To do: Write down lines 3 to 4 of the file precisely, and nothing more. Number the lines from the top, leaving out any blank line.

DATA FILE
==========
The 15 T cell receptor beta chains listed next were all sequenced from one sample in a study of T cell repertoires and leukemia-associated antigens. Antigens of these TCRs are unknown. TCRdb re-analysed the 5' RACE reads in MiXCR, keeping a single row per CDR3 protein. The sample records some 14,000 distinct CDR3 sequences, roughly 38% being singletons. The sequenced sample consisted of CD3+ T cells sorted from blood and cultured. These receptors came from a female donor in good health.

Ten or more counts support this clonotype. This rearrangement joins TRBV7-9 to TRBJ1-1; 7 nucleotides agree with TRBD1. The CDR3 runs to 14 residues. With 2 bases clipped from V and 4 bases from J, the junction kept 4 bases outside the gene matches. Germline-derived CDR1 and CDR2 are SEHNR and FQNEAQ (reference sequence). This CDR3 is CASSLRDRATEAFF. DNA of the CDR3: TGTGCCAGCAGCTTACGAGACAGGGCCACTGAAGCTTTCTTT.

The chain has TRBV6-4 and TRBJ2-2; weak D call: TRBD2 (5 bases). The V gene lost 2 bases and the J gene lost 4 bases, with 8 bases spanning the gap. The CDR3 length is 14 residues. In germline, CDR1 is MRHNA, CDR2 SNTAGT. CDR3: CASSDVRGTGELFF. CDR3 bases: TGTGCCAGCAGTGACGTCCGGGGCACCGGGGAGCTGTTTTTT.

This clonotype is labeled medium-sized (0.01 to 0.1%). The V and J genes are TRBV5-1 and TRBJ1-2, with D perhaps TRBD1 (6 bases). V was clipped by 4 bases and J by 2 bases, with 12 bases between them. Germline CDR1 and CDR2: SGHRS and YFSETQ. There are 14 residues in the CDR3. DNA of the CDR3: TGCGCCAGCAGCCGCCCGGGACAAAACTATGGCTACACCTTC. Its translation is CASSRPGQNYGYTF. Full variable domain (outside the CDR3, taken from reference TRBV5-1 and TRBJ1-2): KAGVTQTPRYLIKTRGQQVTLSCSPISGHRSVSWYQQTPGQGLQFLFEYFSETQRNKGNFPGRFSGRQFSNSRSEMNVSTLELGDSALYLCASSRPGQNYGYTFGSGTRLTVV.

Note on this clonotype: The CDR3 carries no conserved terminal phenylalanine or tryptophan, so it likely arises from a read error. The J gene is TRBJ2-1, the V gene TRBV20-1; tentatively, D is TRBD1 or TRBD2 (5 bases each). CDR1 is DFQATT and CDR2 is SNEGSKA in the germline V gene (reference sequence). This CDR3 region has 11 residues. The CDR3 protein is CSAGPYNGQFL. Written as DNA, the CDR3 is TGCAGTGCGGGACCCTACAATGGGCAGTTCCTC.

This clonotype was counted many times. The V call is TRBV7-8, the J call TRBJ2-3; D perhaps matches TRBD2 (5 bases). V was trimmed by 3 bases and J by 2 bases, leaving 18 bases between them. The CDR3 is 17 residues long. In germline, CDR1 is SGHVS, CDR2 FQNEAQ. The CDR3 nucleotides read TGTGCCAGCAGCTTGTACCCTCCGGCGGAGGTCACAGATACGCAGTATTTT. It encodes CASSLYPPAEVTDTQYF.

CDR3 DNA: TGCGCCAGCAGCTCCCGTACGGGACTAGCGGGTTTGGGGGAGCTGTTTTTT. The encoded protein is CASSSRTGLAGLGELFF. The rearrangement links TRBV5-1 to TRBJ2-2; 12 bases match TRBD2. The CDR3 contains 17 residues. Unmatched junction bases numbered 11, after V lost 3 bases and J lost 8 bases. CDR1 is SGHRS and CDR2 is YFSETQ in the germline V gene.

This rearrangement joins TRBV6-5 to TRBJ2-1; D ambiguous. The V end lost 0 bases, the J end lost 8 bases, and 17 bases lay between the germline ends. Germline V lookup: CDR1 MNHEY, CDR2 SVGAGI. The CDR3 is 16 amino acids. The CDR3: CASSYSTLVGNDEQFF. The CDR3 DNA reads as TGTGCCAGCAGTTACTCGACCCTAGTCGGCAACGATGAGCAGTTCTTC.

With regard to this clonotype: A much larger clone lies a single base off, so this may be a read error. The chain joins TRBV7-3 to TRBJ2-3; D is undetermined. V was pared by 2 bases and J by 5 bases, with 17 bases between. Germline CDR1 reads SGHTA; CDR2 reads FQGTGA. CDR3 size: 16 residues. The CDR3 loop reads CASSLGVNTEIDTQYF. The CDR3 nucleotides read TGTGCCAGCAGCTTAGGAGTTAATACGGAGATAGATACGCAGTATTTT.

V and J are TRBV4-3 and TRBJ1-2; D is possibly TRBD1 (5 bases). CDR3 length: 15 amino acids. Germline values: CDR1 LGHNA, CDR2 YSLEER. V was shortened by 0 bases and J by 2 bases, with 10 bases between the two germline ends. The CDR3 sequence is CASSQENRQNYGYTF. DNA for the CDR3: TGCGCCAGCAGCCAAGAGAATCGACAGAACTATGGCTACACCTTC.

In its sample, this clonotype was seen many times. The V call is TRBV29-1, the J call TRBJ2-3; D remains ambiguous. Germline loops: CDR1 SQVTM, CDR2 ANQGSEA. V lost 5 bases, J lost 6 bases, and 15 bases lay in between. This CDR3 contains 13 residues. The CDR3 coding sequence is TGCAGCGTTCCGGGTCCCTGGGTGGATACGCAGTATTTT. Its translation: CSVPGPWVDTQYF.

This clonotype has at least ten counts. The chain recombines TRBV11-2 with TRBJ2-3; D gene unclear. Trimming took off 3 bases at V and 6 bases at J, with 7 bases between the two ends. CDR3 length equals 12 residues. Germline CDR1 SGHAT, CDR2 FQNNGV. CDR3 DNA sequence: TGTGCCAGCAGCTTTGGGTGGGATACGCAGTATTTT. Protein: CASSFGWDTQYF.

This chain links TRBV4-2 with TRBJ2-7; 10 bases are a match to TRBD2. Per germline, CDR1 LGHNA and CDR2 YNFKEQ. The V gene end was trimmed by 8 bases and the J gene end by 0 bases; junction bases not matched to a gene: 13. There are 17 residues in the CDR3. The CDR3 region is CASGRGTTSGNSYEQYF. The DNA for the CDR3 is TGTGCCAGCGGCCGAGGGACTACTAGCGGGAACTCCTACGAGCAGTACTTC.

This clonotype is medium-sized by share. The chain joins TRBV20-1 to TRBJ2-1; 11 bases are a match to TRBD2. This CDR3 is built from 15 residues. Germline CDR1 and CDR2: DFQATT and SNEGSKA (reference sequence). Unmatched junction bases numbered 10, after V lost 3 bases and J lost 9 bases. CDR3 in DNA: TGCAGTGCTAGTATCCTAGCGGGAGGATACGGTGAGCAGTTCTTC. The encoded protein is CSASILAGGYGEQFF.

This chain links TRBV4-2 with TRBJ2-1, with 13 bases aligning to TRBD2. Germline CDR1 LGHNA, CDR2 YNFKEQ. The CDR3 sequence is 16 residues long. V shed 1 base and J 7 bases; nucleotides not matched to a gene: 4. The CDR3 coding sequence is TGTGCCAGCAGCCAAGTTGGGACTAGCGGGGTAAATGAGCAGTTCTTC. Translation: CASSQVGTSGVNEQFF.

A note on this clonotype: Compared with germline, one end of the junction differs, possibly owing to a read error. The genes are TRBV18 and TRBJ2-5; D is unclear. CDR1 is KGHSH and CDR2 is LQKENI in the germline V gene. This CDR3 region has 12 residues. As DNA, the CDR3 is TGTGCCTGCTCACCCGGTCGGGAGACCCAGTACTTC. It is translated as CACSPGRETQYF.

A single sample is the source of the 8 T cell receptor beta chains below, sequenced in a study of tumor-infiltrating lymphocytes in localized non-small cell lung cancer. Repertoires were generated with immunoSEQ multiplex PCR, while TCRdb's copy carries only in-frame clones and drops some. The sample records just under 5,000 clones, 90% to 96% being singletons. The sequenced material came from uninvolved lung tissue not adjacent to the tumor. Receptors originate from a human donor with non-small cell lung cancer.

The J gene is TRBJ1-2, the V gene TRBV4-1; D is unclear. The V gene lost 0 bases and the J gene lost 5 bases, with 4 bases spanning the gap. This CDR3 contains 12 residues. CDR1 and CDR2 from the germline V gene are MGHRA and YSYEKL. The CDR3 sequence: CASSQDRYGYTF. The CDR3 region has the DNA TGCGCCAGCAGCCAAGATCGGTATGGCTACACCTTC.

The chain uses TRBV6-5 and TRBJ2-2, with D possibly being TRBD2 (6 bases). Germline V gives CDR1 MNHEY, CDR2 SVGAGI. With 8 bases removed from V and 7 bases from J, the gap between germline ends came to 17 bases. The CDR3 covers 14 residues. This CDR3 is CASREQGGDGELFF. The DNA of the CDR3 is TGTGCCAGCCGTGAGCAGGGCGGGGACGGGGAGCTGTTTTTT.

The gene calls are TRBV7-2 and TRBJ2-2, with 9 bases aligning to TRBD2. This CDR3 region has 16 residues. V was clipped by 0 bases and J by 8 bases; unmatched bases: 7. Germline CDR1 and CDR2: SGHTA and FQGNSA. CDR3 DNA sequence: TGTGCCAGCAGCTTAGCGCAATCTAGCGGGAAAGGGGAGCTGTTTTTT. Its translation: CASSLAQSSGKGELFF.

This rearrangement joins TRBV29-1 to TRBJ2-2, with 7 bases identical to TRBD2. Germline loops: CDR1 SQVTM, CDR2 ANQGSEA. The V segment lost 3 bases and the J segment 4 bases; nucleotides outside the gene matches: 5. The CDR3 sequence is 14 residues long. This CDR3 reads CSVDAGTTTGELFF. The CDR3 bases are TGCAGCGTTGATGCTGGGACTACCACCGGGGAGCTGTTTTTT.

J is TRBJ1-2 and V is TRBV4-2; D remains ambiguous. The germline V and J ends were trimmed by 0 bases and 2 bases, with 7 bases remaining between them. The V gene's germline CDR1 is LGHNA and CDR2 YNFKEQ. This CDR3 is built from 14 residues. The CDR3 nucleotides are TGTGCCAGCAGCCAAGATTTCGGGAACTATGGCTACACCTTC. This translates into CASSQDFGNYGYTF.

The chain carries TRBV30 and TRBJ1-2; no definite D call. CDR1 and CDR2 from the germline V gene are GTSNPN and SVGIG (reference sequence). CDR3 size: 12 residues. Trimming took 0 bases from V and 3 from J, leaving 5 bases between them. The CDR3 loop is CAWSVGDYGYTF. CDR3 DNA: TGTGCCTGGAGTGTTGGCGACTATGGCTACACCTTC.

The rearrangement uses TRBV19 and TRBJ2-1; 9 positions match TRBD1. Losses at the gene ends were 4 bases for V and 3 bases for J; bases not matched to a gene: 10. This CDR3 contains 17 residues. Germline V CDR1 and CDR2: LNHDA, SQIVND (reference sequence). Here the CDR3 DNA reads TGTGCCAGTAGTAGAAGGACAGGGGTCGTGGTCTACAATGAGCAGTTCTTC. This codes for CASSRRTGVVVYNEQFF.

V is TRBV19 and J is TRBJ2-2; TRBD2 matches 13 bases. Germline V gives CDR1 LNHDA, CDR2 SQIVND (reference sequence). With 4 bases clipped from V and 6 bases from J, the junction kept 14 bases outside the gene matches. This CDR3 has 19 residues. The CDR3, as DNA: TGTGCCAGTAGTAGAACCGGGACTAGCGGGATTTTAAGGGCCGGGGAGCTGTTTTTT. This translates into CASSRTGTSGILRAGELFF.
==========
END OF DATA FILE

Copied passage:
The chain has TRBV6-4 and TRBJ2-2; weak D call: TRBD2 (5 bases). The V gene lost 2 bases and the J gene lost 4 bases, with 8 bases spanning the gap. The CDR3 length is 14 residues. In germline, CDR1 is MRHNA, CDR2 SNTAGT. CDR3: CASSDVRGTGELFF. CDR3 bases: TGTGCCAGCAGTGACGTCCGGGGCACCGGGGAGCTGTTTTTT.

This clonotype is labeled medium-sized (0.01 to 0.1%). The V and J genes are TRBV5-1 and TRBJ1-2, with D perhaps TRBD1 (6 bases). V was clipped by 4 bases and J by 2 bases, with 12 bases between them. Germline CDR1 and CDR2: SGHRS and YFSETQ. There are 14 residues in the CDR3. DNA of the CDR3: TGCGCCAGCAGCCGCCCGGGACAAAACTATGGCTACACCTTC. Its translation is CASSRPGQNYGYTF. Full variable domain (outside the CDR3, taken from reference TRBV5-1 and TRBJ1-2): KAGVTQTPRYLIKTRGQQVTLSCSPISGHRSVSWYQQTPGQGLQFLFEYFSETQRNKGNFPGRFSGRQFSNSRSEMNVSTLELGDSALYLCASSRPGQNYGYTFGSGTRLTVV.